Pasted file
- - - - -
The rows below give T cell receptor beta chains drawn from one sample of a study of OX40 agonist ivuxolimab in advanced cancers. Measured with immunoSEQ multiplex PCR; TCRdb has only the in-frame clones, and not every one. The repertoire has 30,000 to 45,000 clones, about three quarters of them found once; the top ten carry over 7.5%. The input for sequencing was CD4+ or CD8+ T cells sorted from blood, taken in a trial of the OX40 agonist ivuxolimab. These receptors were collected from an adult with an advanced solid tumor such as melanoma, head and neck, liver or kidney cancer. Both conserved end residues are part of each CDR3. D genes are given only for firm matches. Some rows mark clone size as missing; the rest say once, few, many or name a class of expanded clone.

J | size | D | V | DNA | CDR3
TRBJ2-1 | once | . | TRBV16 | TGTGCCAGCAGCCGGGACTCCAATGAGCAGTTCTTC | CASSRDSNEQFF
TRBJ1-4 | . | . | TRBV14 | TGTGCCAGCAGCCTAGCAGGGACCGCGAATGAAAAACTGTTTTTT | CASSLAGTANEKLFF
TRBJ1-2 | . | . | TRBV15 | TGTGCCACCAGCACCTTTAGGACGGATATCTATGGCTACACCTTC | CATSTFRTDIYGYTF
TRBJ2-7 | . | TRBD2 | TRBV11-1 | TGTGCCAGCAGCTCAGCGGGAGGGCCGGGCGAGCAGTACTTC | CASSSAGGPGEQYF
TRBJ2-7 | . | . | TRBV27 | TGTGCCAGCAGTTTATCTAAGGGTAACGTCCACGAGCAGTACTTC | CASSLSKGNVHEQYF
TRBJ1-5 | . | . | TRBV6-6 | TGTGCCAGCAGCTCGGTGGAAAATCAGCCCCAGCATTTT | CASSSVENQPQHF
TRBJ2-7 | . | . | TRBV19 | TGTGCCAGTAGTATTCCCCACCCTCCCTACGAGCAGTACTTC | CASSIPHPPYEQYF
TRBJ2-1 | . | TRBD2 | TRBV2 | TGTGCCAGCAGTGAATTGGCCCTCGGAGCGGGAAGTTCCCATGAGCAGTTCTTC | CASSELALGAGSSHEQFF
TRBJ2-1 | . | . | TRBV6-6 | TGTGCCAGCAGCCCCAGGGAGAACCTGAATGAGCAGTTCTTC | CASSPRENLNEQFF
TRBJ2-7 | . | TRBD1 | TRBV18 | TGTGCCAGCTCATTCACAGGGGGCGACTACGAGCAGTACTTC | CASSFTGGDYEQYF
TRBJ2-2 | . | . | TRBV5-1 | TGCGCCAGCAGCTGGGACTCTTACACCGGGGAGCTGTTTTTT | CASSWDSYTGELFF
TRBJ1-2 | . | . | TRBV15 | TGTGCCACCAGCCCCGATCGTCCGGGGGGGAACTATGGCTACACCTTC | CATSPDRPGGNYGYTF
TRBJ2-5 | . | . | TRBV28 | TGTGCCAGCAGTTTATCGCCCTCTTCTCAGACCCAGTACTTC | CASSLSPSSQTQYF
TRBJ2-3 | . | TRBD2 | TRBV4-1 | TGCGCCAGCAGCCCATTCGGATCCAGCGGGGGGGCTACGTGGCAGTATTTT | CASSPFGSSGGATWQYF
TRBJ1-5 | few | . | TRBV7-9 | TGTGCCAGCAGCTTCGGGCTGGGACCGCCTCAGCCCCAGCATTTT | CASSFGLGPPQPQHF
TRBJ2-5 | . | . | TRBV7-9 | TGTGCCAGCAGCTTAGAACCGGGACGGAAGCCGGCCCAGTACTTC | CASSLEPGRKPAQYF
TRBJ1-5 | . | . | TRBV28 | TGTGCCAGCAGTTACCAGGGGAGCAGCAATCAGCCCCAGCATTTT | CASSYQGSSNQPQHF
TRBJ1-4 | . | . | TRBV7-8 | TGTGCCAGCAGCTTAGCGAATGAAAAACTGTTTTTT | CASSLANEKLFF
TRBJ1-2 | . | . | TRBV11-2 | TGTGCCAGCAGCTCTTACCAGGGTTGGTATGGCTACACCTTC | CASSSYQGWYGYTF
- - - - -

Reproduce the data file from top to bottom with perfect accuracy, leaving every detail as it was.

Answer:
The rows below give T cell receptor beta chains drawn from one sample of a study of OX40 agonist ivuxolimab in advanced cancers. Measured with immunoSEQ multiplex PCR; TCRdb has only the in-frame clones, and not every one. The repertoire has 30,000 to 45,000 clones, about three quarters of them found once; the top ten carry over 7.5%. The input for sequencing was CD4+ or CD8+ T cells sorted from blood, taken in a trial of the OX40 agonist ivuxolimab. These receptors were collected from an adult with an advanced solid tumor such as melanoma, head and neck, liver or kidney cancer. Both conserved end residues are part of each CDR3. D genes are given only for firm matches. Some rows mark clone size as missing; the rest say once, few, many or name a class of expanded clone.

J | size | D | V | DNA | CDR3
TRBJ2-1 | once | . | TRBV16 | TGTGCCAGCAGCCGGGACTCCAATGAGCAGTTCTTC | CASSRDSNEQFF
TRBJ1-4 | . | . | TRBV14 | TGTGCCAGCAGCCTAGCAGGGACCGCGAATGAAAAACTGTTTTTT | CASSLAGTANEKLFF
TRBJ1-2 | . | . | TRBV15 | TGTGCCACCAGCACCTTTAGGACGGATATCTATGGCTACACCTTC | CATSTFRTDIYGYTF
TRBJ2-7 | . | TRBD2 | TRBV11-1 | TGTGCCAGCAGCTCAGCGGGAGGGCCGGGCGAGCAGTACTTC | CASSSAGGPGEQYF
TRBJ2-7 | . | . | TRBV27 | TGTGCCAGCAGTTTATCTAAGGGTAACGTCCACGAGCAGTACTTC | CASSLSKGNVHEQYF
TRBJ1-5 | . | . | TRBV6-6 | TGTGCCAGCAGCTCGGTGGAAAATCAGCCCCAGCATTTT | CASSSVENQPQHF
TRBJ2-7 | . | . | TRBV19 | TGTGCCAGTAGTATTCCCCACCCTCCCTACGAGCAGTACTTC | CASSIPHPPYEQYF
TRBJ2-1 | . | TRBD2 | TRBV2 | TGTGCCAGCAGTGAATTGGCCCTCGGAGCGGGAAGTTCCCATGAGCAGTTCTTC | CASSELALGAGSSHEQFF
TRBJ2-1 | . | . | TRBV6-6 | TGTGCCAGCAGCCCCAGGGAGAACCTGAATGAGCAGTTCTTC | CASSPRENLNEQFF
TRBJ2-7 | . | TRBD1 | TRBV18 | TGTGCCAGCTCATTCACAGGGGGCGACTACGAGCAGTACTTC | CASSFTGGDYEQYF
TRBJ2-2 | . | . | TRBV5-1 | TGCGCCAGCAGCTGGGACTCTTACACCGGGGAGCTGTTTTTT | CASSWDSYTGELFF
TRBJ1-2 | . | . | TRBV15 | TGTGCCACCAGCCCCGATCGTCCGGGGGGGAACTATGGCTACACCTTC | CATSPDRPGGNYGYTF
TRBJ2-5 | . | . | TRBV28 | TGTGCCAGCAGTTTATCGCCCTCTTCTCAGACCCAGTACTTC | CASSLSPSSQTQYF
TRBJ2-3 | . | TRBD2 | TRBV4-1 | TGCGCCAGCAGCCCATTCGGATCCAGCGGGGGGGCTACGTGGCAGTATTTT | CASSPFGSSGGATWQYF
TRBJ1-5 | few | . | TRBV7-9 | TGTGCCAGCAGCTTCGGGCTGGGACCGCCTCAGCCCCAGCATTTT | CASSFGLGPPQPQHF
TRBJ2-5 | . | . | TRBV7-9 | TGTGCCAGCAGCTTAGAACCGGGACGGAAGCCGGCCCAGTACTTC | CASSLEPGRKPAQYF
TRBJ1-5 | . | . | TRBV28 | TGTGCCAGCAGTTACCAGGGGAGCAGCAATCAGCCCCAGCATTTT | CASSYQGSSNQPQHF
TRBJ1-4 | . | . | TRBV7-8 | TGTGCCAGCAGCTTAGCGAATGAAAAACTGTTTTTT | CASSLANEKLFF
TRBJ1-2 | . | . | TRBV11-2 | TGTGCCAGCAGCTCTTACCAGGGTTGGTATGGCTACACCTTC | CASSSYQGWYGYTF